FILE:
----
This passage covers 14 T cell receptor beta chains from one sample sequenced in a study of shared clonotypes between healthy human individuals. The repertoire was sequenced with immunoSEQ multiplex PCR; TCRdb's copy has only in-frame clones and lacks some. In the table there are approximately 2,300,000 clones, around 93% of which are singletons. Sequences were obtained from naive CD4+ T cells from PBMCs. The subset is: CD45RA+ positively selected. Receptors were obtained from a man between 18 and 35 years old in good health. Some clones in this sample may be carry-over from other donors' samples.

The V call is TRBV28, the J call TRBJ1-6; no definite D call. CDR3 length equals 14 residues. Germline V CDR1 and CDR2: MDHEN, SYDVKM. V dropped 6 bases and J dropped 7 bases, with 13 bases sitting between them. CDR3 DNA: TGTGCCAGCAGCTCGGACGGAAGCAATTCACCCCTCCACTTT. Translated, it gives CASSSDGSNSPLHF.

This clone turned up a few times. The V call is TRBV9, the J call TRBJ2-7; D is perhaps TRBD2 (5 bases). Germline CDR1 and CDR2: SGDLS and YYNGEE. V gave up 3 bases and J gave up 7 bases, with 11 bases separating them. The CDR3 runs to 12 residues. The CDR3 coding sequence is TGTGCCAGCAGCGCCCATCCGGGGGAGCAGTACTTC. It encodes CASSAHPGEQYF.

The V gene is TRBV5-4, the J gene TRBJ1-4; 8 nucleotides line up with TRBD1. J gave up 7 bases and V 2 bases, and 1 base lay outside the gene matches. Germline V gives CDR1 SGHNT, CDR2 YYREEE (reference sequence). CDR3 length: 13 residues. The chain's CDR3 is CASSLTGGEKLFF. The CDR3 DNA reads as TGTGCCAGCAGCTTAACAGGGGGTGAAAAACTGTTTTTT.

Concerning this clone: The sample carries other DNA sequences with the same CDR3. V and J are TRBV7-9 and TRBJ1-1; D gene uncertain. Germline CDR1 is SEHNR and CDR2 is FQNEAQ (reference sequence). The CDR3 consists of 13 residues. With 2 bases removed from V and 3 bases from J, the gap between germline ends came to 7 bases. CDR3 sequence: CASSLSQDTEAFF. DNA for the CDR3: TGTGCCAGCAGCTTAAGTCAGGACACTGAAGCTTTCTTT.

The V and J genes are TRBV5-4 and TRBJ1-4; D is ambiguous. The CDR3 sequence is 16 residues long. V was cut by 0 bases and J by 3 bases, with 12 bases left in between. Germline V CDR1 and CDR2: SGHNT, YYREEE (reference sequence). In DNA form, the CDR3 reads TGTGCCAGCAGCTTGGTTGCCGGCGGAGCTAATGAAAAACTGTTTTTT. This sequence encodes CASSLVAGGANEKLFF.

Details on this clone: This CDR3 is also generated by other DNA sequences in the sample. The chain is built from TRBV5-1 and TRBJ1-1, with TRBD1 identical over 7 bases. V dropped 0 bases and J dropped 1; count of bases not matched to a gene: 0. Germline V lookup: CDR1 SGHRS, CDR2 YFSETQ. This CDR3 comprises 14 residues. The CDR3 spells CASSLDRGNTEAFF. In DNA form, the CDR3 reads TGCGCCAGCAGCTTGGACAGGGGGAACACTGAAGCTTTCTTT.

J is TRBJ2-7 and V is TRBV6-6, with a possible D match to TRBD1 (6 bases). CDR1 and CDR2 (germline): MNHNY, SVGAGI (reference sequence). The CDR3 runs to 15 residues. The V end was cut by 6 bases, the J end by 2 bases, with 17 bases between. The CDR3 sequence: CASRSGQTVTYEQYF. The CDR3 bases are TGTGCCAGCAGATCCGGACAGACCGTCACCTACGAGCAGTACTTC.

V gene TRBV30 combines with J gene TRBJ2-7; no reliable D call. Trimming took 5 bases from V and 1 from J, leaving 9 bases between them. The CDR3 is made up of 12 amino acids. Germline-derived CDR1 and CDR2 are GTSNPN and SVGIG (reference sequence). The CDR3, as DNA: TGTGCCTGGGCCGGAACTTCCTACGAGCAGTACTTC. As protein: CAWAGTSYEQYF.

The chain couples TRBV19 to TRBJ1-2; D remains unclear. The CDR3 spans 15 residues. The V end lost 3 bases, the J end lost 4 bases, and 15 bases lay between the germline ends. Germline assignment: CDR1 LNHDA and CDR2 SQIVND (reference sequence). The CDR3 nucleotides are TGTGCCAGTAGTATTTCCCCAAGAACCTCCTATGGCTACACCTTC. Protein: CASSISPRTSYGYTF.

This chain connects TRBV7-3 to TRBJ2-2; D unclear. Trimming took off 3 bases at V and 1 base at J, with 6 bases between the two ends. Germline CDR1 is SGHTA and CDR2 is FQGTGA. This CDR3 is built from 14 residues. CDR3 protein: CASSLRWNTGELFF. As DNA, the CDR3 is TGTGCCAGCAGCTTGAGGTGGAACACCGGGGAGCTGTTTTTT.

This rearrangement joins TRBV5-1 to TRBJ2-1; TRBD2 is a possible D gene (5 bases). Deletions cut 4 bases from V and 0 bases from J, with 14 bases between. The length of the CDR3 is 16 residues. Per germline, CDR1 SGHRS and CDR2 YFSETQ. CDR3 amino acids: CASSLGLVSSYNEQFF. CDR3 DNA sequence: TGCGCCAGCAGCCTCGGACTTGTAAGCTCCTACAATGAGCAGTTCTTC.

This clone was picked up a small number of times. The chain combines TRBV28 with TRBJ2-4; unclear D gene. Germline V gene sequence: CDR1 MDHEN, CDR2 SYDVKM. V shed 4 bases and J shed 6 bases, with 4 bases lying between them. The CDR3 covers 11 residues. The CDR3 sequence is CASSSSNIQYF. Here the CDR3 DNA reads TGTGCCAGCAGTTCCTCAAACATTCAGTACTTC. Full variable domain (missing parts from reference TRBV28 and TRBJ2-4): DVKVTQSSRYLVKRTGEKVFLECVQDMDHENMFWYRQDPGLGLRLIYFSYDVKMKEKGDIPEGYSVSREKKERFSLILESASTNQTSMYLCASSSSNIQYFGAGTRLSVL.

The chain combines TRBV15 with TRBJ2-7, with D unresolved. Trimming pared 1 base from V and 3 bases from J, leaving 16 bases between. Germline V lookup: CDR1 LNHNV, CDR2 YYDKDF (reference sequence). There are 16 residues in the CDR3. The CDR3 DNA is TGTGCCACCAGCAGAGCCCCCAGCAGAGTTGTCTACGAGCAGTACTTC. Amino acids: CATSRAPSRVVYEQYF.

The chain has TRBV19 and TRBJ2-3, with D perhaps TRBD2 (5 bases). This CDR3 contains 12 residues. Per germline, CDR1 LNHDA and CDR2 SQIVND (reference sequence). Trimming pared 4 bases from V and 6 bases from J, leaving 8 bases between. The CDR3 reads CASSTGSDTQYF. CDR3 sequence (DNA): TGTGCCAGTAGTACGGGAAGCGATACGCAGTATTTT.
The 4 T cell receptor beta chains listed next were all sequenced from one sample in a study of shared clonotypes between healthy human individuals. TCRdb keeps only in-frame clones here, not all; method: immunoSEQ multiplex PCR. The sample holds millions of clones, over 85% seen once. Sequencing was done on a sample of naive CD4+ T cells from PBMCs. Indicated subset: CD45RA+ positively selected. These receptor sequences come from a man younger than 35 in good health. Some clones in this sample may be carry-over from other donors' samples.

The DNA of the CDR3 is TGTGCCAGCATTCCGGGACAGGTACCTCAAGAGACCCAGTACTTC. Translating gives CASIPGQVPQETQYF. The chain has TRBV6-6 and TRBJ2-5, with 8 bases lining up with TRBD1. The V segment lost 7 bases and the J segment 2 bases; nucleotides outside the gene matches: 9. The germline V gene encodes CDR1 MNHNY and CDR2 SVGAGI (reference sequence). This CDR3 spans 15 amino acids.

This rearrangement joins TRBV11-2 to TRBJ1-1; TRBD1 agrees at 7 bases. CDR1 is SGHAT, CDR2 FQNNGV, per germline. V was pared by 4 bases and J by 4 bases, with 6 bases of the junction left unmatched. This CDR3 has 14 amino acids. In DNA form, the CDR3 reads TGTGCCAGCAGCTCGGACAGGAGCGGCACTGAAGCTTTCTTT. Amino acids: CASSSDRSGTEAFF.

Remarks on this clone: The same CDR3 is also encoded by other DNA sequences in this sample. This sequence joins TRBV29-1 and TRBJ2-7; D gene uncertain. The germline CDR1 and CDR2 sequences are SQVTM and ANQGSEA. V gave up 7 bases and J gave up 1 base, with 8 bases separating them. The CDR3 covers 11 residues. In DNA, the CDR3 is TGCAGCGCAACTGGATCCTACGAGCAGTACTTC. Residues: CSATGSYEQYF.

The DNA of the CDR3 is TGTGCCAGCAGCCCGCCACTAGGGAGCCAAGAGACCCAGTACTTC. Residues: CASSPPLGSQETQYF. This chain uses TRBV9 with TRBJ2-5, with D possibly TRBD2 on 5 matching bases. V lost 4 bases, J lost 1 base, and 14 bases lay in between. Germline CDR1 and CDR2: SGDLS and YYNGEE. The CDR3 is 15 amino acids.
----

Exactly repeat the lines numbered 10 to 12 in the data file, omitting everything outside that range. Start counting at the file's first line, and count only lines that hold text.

The chain couples TRBV19 to TRBJ1-2; D remains unclear. The CDR3 spans 15 residues. The V end lost 3 bases, the J end lost 4 bases, and 15 bases lay between the germline ends. Germline assignment: CDR1 LNHDA and CDR2 SQIVND (reference sequence). The CDR3 nucleotides are TGTGCCAGTAGTATTTCCCCAAGAACCTCCTATGGCTACACCTTC. Protein: CASSISPRTSYGYTF.

This chain connects TRBV7-3 to TRBJ2-2; D unclear. Trimming took off 3 bases at V and 1 base at J, with 6 bases between the two ends. Germline CDR1 is SGHTA and CDR2 is FQGTGA. This CDR3 is built from 14 residues. CDR3 protein: CASSLRWNTGELFF. As DNA, the CDR3 is TGTGCCAGCAGCTTGAGGTGGAACACCGGGGAGCTGTTTTTT.

This rearrangement joins TRBV5-1 to TRBJ2-1; TRBD2 is a possible D gene (5 bases). Deletions cut 4 bases from V and 0 bases from J, with 14 bases between. The length of the CDR3 is 16 residues. Per germline, CDR1 SGHRS and CDR2 YFSETQ. CDR3 amino acids: CASSLGLVSSYNEQFF. CDR3 DNA sequence: TGCGCCAGCAGCCTCGGACTTGTAAGCTCCTACAATGAGCAGTTCTTC.